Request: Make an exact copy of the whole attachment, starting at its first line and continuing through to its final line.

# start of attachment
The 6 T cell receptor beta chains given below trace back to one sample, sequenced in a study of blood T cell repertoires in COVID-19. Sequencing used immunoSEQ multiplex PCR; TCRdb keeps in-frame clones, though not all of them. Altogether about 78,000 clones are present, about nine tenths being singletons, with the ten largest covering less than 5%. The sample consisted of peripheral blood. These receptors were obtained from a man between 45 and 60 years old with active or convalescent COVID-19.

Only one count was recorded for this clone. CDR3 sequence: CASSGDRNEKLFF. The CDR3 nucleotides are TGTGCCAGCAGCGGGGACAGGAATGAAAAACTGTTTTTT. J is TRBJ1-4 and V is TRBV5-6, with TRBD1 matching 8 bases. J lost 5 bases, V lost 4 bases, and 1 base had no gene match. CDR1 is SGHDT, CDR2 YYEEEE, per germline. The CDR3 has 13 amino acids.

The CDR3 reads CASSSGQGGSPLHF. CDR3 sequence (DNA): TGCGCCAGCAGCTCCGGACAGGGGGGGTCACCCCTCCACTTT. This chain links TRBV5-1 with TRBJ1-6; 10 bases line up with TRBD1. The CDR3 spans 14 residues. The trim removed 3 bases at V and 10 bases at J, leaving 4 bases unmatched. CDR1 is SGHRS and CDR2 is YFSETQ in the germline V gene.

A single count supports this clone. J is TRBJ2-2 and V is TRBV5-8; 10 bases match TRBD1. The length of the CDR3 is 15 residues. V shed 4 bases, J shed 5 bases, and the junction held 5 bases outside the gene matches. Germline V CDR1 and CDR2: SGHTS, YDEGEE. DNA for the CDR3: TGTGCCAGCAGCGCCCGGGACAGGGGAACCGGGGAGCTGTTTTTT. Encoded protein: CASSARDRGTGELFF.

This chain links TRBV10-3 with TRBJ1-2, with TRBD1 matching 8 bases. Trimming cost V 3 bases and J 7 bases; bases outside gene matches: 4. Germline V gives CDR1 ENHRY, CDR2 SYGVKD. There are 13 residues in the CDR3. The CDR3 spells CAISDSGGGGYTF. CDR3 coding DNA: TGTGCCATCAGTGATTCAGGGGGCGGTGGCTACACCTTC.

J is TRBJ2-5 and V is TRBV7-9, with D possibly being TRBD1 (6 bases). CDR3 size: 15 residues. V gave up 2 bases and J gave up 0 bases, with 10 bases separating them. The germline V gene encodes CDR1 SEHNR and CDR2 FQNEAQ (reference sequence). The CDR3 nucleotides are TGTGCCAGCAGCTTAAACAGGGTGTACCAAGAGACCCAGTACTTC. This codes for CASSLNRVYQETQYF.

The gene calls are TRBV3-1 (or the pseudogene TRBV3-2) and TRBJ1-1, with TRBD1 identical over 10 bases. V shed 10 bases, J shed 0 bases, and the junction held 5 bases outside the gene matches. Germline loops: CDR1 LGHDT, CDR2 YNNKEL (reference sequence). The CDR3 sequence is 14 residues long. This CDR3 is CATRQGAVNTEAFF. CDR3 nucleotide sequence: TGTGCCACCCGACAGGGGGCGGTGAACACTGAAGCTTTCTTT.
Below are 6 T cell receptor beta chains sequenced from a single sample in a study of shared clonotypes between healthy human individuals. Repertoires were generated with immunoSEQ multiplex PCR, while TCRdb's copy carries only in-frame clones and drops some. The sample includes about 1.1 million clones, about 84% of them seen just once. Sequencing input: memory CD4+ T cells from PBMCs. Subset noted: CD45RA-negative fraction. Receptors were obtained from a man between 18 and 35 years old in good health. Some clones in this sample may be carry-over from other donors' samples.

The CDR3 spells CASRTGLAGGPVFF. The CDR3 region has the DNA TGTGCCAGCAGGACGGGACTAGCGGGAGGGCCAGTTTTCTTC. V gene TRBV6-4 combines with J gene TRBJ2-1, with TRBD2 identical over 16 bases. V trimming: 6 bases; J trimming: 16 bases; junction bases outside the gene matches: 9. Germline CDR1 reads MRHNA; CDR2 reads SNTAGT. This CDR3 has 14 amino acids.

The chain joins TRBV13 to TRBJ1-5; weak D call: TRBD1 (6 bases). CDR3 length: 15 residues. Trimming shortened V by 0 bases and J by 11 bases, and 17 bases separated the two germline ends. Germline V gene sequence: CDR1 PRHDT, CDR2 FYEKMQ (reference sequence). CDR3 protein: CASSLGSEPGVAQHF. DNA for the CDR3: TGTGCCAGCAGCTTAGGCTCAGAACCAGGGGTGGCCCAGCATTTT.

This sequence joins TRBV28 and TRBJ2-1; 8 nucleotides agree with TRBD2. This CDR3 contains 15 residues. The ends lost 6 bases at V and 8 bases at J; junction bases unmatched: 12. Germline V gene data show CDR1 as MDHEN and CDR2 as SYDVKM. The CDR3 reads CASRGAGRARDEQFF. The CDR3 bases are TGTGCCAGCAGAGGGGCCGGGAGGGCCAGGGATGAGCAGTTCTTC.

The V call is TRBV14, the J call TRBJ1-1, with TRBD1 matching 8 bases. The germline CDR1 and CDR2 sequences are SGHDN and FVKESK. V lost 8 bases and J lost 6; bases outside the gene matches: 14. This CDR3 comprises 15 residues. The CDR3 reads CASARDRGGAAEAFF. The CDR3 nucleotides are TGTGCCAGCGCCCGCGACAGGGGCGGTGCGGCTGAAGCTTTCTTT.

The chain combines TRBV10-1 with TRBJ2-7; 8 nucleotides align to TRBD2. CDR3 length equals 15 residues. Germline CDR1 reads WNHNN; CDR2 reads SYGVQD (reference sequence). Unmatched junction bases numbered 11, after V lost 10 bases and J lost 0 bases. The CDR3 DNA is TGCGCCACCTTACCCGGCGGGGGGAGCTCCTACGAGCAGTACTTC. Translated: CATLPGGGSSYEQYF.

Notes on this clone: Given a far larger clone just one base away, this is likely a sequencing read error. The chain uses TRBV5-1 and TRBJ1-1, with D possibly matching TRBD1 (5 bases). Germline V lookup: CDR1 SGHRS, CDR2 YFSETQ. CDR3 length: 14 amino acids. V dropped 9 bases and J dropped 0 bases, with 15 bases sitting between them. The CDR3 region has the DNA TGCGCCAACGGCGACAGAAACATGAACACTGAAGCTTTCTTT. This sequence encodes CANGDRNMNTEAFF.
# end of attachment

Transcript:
The 6 T cell receptor beta chains given below trace back to one sample, sequenced in a study of blood T cell repertoires in COVID-19. Sequencing used immunoSEQ multiplex PCR; TCRdb keeps in-frame clones, though not all of them. Altogether about 78,000 clones are present, about nine tenths being singletons, with the ten largest covering less than 5%. The sample consisted of peripheral blood. These receptors were obtained from a man between 45 and 60 years old with active or convalescent COVID-19.

Only one count was recorded for this clone. CDR3 sequence: CASSGDRNEKLFF. The CDR3 nucleotides are TGTGCCAGCAGCGGGGACAGGAATGAAAAACTGTTTTTT. J is TRBJ1-4 and V is TRBV5-6, with TRBD1 matching 8 bases. J lost 5 bases, V lost 4 bases, and 1 base had no gene match. CDR1 is SGHDT, CDR2 YYEEEE, per germline. The CDR3 has 13 amino acids.

The CDR3 reads CASSSGQGGSPLHF. CDR3 sequence (DNA): TGCGCCAGCAGCTCCGGACAGGGGGGGTCACCCCTCCACTTT. This chain links TRBV5-1 with TRBJ1-6; 10 bases line up with TRBD1. The CDR3 spans 14 residues. The trim removed 3 bases at V and 10 bases at J, leaving 4 bases unmatched. CDR1 is SGHRS and CDR2 is YFSETQ in the germline V gene.

A single count supports this clone. J is TRBJ2-2 and V is TRBV5-8; 10 bases match TRBD1. The length of the CDR3 is 15 residues. V shed 4 bases, J shed 5 bases, and the junction held 5 bases outside the gene matches. Germline V CDR1 and CDR2: SGHTS, YDEGEE. DNA for the CDR3: TGTGCCAGCAGCGCCCGGGACAGGGGAACCGGGGAGCTGTTTTTT. Encoded protein: CASSARDRGTGELFF.

This chain links TRBV10-3 with TRBJ1-2, with TRBD1 matching 8 bases. Trimming cost V 3 bases and J 7 bases; bases outside gene matches: 4. Germline V gives CDR1 ENHRY, CDR2 SYGVKD. There are 13 residues in the CDR3. The CDR3 spells CAISDSGGGGYTF. CDR3 coding DNA: TGTGCCATCAGTGATTCAGGGGGCGGTGGCTACACCTTC.

J is TRBJ2-5 and V is TRBV7-9, with D possibly being TRBD1 (6 bases). CDR3 size: 15 residues. V gave up 2 bases and J gave up 0 bases, with 10 bases separating them. The germline V gene encodes CDR1 SEHNR and CDR2 FQNEAQ (reference sequence). The CDR3 nucleotides are TGTGCCAGCAGCTTAAACAGGGTGTACCAAGAGACCCAGTACTTC. This codes for CASSLNRVYQETQYF.

The gene calls are TRBV3-1 (or the pseudogene TRBV3-2) and TRBJ1-1, with TRBD1 identical over 10 bases. V shed 10 bases, J shed 0 bases, and the junction held 5 bases outside the gene matches. Germline loops: CDR1 LGHDT, CDR2 YNNKEL (reference sequence). The CDR3 sequence is 14 residues long. This CDR3 is CATRQGAVNTEAFF. CDR3 nucleotide sequence: TGTGCCACCCGACAGGGGGCGGTGAACACTGAAGCTTTCTTT.
Below are 6 T cell receptor beta chains sequenced from a single sample in a study of shared clonotypes between healthy human individuals. Repertoires were generated with immunoSEQ multiplex PCR, while TCRdb's copy carries only in-frame clones and drops some. The sample includes about 1.1 million clones, about 84% of them seen just once. Sequencing input: memory CD4+ T cells from PBMCs. Subset noted: CD45RA-negative fraction. Receptors were obtained from a man between 18 and 35 years old in good health. Some clones in this sample may be carry-over from other donors' samples.

The CDR3 spells CASRTGLAGGPVFF. The CDR3 region has the DNA TGTGCCAGCAGGACGGGACTAGCGGGAGGGCCAGTTTTCTTC. V gene TRBV6-4 combines with J gene TRBJ2-1, with TRBD2 identical over 16 bases. V trimming: 6 bases; J trimming: 16 bases; junction bases outside the gene matches: 9. Germline CDR1 reads MRHNA; CDR2 reads SNTAGT. This CDR3 has 14 amino acids.

The chain joins TRBV13 to TRBJ1-5; weak D call: TRBD1 (6 bases). CDR3 length: 15 residues. Trimming shortened V by 0 bases and J by 11 bases, and 17 bases separated the two germline ends. Germline V gene sequence: CDR1 PRHDT, CDR2 FYEKMQ (reference sequence). CDR3 protein: CASSLGSEPGVAQHF. DNA for the CDR3: TGTGCCAGCAGCTTAGGCTCAGAACCAGGGGTGGCCCAGCATTTT.

This sequence joins TRBV28 and TRBJ2-1; 8 nucleotides agree with TRBD2. This CDR3 contains 15 residues. The ends lost 6 bases at V and 8 bases at J; junction bases unmatched: 12. Germline V gene data show CDR1 as MDHEN and CDR2 as SYDVKM. The CDR3 reads CASRGAGRARDEQFF. The CDR3 bases are TGTGCCAGCAGAGGGGCCGGGAGGGCCAGGGATGAGCAGTTCTTC.

The V call is TRBV14, the J call TRBJ1-1, with TRBD1 matching 8 bases. The germline CDR1 and CDR2 sequences are SGHDN and FVKESK. V lost 8 bases and J lost 6; bases outside the gene matches: 14. This CDR3 comprises 15 residues. The CDR3 reads CASARDRGGAAEAFF. The CDR3 nucleotides are TGTGCCAGCGCCCGCGACAGGGGCGGTGCGGCTGAAGCTTTCTTT.

The chain combines TRBV10-1 with TRBJ2-7; 8 nucleotides align to TRBD2. CDR3 length equals 15 residues. Germline CDR1 reads WNHNN; CDR2 reads SYGVQD (reference sequence). Unmatched junction bases numbered 11, after V lost 10 bases and J lost 0 bases. The CDR3 DNA is TGCGCCACCTTACCCGGCGGGGGGAGCTCCTACGAGCAGTACTTC. Translated: CATLPGGGSSYEQYF.

Notes on this clone: Given a far larger clone just one base away, this is likely a sequencing read error. The chain uses TRBV5-1 and TRBJ1-1, with D possibly matching TRBD1 (5 bases). Germline V lookup: CDR1 SGHRS, CDR2 YFSETQ. CDR3 length: 14 amino acids. V dropped 9 bases and J dropped 0 bases, with 15 bases sitting between them. The CDR3 region has the DNA TGCGCCAACGGCGACAGAAACATGAACACTGAAGCTTTCTTT. This sequence encodes CANGDRNMNTEAFF.